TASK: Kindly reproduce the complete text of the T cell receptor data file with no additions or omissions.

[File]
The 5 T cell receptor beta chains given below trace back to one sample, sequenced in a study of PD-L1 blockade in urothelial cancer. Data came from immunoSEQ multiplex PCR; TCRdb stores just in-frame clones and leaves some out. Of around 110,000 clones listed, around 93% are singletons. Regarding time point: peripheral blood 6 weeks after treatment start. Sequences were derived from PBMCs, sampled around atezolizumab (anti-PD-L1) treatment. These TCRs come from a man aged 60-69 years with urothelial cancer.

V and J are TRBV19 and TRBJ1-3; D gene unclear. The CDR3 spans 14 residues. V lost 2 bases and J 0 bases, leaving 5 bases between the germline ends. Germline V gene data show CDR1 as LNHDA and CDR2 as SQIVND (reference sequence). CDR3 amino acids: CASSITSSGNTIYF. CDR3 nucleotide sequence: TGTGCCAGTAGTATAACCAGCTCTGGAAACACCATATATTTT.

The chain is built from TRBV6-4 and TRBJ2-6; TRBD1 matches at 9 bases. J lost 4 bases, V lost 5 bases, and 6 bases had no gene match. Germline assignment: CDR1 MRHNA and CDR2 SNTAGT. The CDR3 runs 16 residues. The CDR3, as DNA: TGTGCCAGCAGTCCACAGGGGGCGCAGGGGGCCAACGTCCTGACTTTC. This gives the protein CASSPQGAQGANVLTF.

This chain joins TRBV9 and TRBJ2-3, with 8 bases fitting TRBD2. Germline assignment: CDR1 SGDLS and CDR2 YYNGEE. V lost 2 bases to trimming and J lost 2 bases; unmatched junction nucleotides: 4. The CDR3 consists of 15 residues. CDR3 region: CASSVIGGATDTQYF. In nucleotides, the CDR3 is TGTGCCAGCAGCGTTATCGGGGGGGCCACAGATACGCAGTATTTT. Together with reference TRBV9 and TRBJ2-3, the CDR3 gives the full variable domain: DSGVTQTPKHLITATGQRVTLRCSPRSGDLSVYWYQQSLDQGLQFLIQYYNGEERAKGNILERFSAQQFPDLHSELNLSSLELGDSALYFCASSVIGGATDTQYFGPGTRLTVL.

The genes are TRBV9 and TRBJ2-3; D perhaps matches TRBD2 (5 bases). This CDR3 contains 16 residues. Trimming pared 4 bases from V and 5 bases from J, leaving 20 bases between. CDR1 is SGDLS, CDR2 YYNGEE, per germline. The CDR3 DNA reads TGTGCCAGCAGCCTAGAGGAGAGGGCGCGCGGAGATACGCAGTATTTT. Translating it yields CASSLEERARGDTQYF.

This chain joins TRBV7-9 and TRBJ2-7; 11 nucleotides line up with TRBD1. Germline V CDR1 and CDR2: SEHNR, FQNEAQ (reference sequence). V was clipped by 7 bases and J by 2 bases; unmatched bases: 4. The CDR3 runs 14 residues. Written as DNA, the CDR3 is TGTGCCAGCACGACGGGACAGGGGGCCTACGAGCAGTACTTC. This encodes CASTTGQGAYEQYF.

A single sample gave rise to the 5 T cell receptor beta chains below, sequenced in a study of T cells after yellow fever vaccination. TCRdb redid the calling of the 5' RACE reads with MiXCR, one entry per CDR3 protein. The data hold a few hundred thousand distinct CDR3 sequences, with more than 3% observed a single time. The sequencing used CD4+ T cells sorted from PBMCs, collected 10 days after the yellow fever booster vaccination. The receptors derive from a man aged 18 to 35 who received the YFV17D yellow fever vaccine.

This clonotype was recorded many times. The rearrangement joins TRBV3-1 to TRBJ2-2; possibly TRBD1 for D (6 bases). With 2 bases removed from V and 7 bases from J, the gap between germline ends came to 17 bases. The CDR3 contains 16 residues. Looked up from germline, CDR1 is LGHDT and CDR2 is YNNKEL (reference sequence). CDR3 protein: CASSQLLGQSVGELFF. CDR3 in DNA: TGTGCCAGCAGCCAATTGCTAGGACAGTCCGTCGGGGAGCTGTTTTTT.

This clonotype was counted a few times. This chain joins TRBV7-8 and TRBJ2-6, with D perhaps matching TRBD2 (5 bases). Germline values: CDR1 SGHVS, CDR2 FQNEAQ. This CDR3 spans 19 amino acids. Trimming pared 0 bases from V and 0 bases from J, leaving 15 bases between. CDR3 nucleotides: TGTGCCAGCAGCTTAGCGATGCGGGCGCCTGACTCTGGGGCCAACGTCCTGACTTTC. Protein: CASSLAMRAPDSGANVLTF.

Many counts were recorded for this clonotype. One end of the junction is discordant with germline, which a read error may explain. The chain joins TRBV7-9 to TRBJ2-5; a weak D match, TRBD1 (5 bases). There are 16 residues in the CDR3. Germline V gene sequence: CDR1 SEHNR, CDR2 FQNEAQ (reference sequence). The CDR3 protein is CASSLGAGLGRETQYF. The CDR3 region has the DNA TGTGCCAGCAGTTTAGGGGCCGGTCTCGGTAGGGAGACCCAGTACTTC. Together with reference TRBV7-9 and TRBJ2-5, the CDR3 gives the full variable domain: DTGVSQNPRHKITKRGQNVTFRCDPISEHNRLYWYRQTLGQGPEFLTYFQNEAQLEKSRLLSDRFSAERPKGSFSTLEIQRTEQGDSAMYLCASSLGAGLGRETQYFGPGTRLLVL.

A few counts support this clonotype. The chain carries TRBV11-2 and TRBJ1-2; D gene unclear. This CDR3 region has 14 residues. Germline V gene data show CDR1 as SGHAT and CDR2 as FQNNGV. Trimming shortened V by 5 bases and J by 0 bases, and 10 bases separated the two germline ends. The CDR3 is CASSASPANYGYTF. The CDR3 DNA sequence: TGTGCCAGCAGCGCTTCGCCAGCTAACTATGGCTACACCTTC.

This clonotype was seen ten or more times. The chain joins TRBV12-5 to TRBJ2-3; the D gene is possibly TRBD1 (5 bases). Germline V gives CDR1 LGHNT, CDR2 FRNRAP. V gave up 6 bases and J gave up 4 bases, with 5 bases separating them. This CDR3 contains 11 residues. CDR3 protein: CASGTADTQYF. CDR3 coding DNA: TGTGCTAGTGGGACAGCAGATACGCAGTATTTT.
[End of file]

The 5 T cell receptor beta chains given below trace back to one sample, sequenced in a study of PD-L1 blockade in urothelial cancer. Data came from immunoSEQ multiplex PCR; TCRdb stores just in-frame clones and leaves some out. Of around 110,000 clones listed, around 93% are singletons. Regarding time point: peripheral blood 6 weeks after treatment start. Sequences were derived from PBMCs, sampled around atezolizumab (anti-PD-L1) treatment. These TCRs come from a man aged 60-69 years with urothelial cancer.

V and J are TRBV19 and TRBJ1-3; D gene unclear. The CDR3 spans 14 residues. V lost 2 bases and J 0 bases, leaving 5 bases between the germline ends. Germline V gene data show CDR1 as LNHDA and CDR2 as SQIVND (reference sequence). CDR3 amino acids: CASSITSSGNTIYF. CDR3 nucleotide sequence: TGTGCCAGTAGTATAACCAGCTCTGGAAACACCATATATTTT.

The chain is built from TRBV6-4 and TRBJ2-6; TRBD1 matches at 9 bases. J lost 4 bases, V lost 5 bases, and 6 bases had no gene match. Germline assignment: CDR1 MRHNA and CDR2 SNTAGT. The CDR3 runs 16 residues. The CDR3, as DNA: TGTGCCAGCAGTCCACAGGGGGCGCAGGGGGCCAACGTCCTGACTTTC. This gives the protein CASSPQGAQGANVLTF.

This chain joins TRBV9 and TRBJ2-3, with 8 bases fitting TRBD2. Germline assignment: CDR1 SGDLS and CDR2 YYNGEE. V lost 2 bases to trimming and J lost 2 bases; unmatched junction nucleotides: 4. The CDR3 consists of 15 residues. CDR3 region: CASSVIGGATDTQYF. In nucleotides, the CDR3 is TGTGCCAGCAGCGTTATCGGGGGGGCCACAGATACGCAGTATTTT. Together with reference TRBV9 and TRBJ2-3, the CDR3 gives the full variable domain: DSGVTQTPKHLITATGQRVTLRCSPRSGDLSVYWYQQSLDQGLQFLIQYYNGEERAKGNILERFSAQQFPDLHSELNLSSLELGDSALYFCASSVIGGATDTQYFGPGTRLTVL.

The genes are TRBV9 and TRBJ2-3; D perhaps matches TRBD2 (5 bases). This CDR3 contains 16 residues. Trimming pared 4 bases from V and 5 bases from J, leaving 20 bases between. CDR1 is SGDLS, CDR2 YYNGEE, per germline. The CDR3 DNA reads TGTGCCAGCAGCCTAGAGGAGAGGGCGCGCGGAGATACGCAGTATTTT. Translating it yields CASSLEERARGDTQYF.

This chain joins TRBV7-9 and TRBJ2-7; 11 nucleotides line up with TRBD1. Germline V CDR1 and CDR2: SEHNR, FQNEAQ (reference sequence). V was clipped by 7 bases and J by 2 bases; unmatched bases: 4. The CDR3 runs 14 residues. Written as DNA, the CDR3 is TGTGCCAGCACGACGGGACAGGGGGCCTACGAGCAGTACTTC. This encodes CASTTGQGAYEQYF.

A single sample gave rise to the 5 T cell receptor beta chains below, sequenced in a study of T cells after yellow fever vaccination. TCRdb redid the calling of the 5' RACE reads with MiXCR, one entry per CDR3 protein. The data hold a few hundred thousand distinct CDR3 sequences, with more than 3% observed a single time. The sequencing used CD4+ T cells sorted from PBMCs, collected 10 days after the yellow fever booster vaccination. The receptors derive from a man aged 18 to 35 who received the YFV17D yellow fever vaccine.

This clonotype was recorded many times. The rearrangement joins TRBV3-1 to TRBJ2-2; possibly TRBD1 for D (6 bases). With 2 bases removed from V and 7 bases from J, the gap between germline ends came to 17 bases. The CDR3 contains 16 residues. Looked up from germline, CDR1 is LGHDT and CDR2 is YNNKEL (reference sequence). CDR3 protein: CASSQLLGQSVGELFF. CDR3 in DNA: TGTGCCAGCAGCCAATTGCTAGGACAGTCCGTCGGGGAGCTGTTTTTT.

This clonotype was counted a few times. This chain joins TRBV7-8 and TRBJ2-6, with D perhaps matching TRBD2 (5 bases). Germline values: CDR1 SGHVS, CDR2 FQNEAQ. This CDR3 spans 19 amino acids. Trimming pared 0 bases from V and 0 bases from J, leaving 15 bases between. CDR3 nucleotides: TGTGCCAGCAGCTTAGCGATGCGGGCGCCTGACTCTGGGGCCAACGTCCTGACTTTC. Protein: CASSLAMRAPDSGANVLTF.

Many counts were recorded for this clonotype. One end of the junction is discordant with germline, which a read error may explain. The chain joins TRBV7-9 to TRBJ2-5; a weak D match, TRBD1 (5 bases). There are 16 residues in the CDR3. Germline V gene sequence: CDR1 SEHNR, CDR2 FQNEAQ (reference sequence). The CDR3 protein is CASSLGAGLGRETQYF. The CDR3 region has the DNA TGTGCCAGCAGTTTAGGGGCCGGTCTCGGTAGGGAGACCCAGTACTTC. Together with reference TRBV7-9 and TRBJ2-5, the CDR3 gives the full variable domain: DTGVSQNPRHKITKRGQNVTFRCDPISEHNRLYWYRQTLGQGPEFLTYFQNEAQLEKSRLLSDRFSAERPKGSFSTLEIQRTEQGDSAMYLCASSLGAGLGRETQYFGPGTRLLVL.

A few counts support this clonotype. The chain carries TRBV11-2 and TRBJ1-2; D gene unclear. This CDR3 region has 14 residues. Germline V gene data show CDR1 as SGHAT and CDR2 as FQNNGV. Trimming shortened V by 5 bases and J by 0 bases, and 10 bases separated the two germline ends. The CDR3 is CASSASPANYGYTF. The CDR3 DNA sequence: TGTGCCAGCAGCGCTTCGCCAGCTAACTATGGCTACACCTTC.

This clonotype was seen ten or more times. The chain joins TRBV12-5 to TRBJ2-3; the D gene is possibly TRBD1 (5 bases). Germline V gives CDR1 LGHNT, CDR2 FRNRAP. V gave up 6 bases and J gave up 4 bases, with 5 bases separating them. This CDR3 contains 11 residues. CDR3 protein: CASGTADTQYF. CDR3 coding DNA: TGTGCTAGTGGGACAGCAGATACGCAGTATTTT.